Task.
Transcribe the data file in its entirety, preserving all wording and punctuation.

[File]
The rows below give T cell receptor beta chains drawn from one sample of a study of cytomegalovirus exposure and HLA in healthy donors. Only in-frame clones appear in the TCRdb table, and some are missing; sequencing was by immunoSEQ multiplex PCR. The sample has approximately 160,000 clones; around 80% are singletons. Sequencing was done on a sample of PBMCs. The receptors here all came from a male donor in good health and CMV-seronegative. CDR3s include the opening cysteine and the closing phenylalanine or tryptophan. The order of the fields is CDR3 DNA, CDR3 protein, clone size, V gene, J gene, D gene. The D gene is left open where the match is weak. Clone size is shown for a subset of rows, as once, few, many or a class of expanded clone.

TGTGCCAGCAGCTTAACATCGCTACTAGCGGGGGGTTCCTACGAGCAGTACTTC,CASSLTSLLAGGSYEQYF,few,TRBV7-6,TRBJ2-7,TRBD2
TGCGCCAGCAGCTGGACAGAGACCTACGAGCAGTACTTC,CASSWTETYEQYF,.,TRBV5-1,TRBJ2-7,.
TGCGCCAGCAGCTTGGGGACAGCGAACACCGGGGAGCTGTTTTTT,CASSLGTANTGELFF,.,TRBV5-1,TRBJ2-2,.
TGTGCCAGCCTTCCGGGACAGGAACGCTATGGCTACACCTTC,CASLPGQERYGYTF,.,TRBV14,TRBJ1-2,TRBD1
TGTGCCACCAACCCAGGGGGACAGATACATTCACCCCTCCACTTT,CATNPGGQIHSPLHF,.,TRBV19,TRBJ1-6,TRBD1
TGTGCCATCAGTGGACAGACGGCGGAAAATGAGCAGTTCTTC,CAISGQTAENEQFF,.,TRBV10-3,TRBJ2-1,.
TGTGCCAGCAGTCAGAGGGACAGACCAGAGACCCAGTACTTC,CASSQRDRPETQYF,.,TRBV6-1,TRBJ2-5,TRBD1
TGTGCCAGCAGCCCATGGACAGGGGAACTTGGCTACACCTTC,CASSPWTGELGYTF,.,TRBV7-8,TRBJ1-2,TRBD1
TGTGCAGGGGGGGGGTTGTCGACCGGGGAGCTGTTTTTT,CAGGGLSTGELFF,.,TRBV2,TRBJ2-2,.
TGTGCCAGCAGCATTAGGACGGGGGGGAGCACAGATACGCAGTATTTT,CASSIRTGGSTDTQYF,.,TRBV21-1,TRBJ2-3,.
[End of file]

The rows below give T cell receptor beta chains drawn from one sample of a study of cytomegalovirus exposure and HLA in healthy donors. Only in-frame clones appear in the TCRdb table, and some are missing; sequencing was by immunoSEQ multiplex PCR. The sample has approximately 160,000 clones; around 80% are singletons. Sequencing was done on a sample of PBMCs. The receptors here all came from a male donor in good health and CMV-seronegative. CDR3s include the opening cysteine and the closing phenylalanine or tryptophan. The order of the fields is CDR3 DNA, CDR3 protein, clone size, V gene, J gene, D gene. The D gene is left open where the match is weak. Clone size is shown for a subset of rows, as once, few, many or a class of expanded clone.

TGTGCCAGCAGCTTAACATCGCTACTAGCGGGGGGTTCCTACGAGCAGTACTTC,CASSLTSLLAGGSYEQYF,few,TRBV7-6,TRBJ2-7,TRBD2
TGCGCCAGCAGCTGGACAGAGACCTACGAGCAGTACTTC,CASSWTETYEQYF,.,TRBV5-1,TRBJ2-7,.
TGCGCCAGCAGCTTGGGGACAGCGAACACCGGGGAGCTGTTTTTT,CASSLGTANTGELFF,.,TRBV5-1,TRBJ2-2,.
TGTGCCAGCCTTCCGGGACAGGAACGCTATGGCTACACCTTC,CASLPGQERYGYTF,.,TRBV14,TRBJ1-2,TRBD1
TGTGCCACCAACCCAGGGGGACAGATACATTCACCCCTCCACTTT,CATNPGGQIHSPLHF,.,TRBV19,TRBJ1-6,TRBD1
TGTGCCATCAGTGGACAGACGGCGGAAAATGAGCAGTTCTTC,CAISGQTAENEQFF,.,TRBV10-3,TRBJ2-1,.
TGTGCCAGCAGTCAGAGGGACAGACCAGAGACCCAGTACTTC,CASSQRDRPETQYF,.,TRBV6-1,TRBJ2-5,TRBD1
TGTGCCAGCAGCCCATGGACAGGGGAACTTGGCTACACCTTC,CASSPWTGELGYTF,.,TRBV7-8,TRBJ1-2,TRBD1
TGTGCAGGGGGGGGGTTGTCGACCGGGGAGCTGTTTTTT,CAGGGLSTGELFF,.,TRBV2,TRBJ2-2,.
TGTGCCAGCAGCATTAGGACGGGGGGGAGCACAGATACGCAGTATTTT,CASSIRTGGSTDTQYF,.,TRBV21-1,TRBJ2-3,.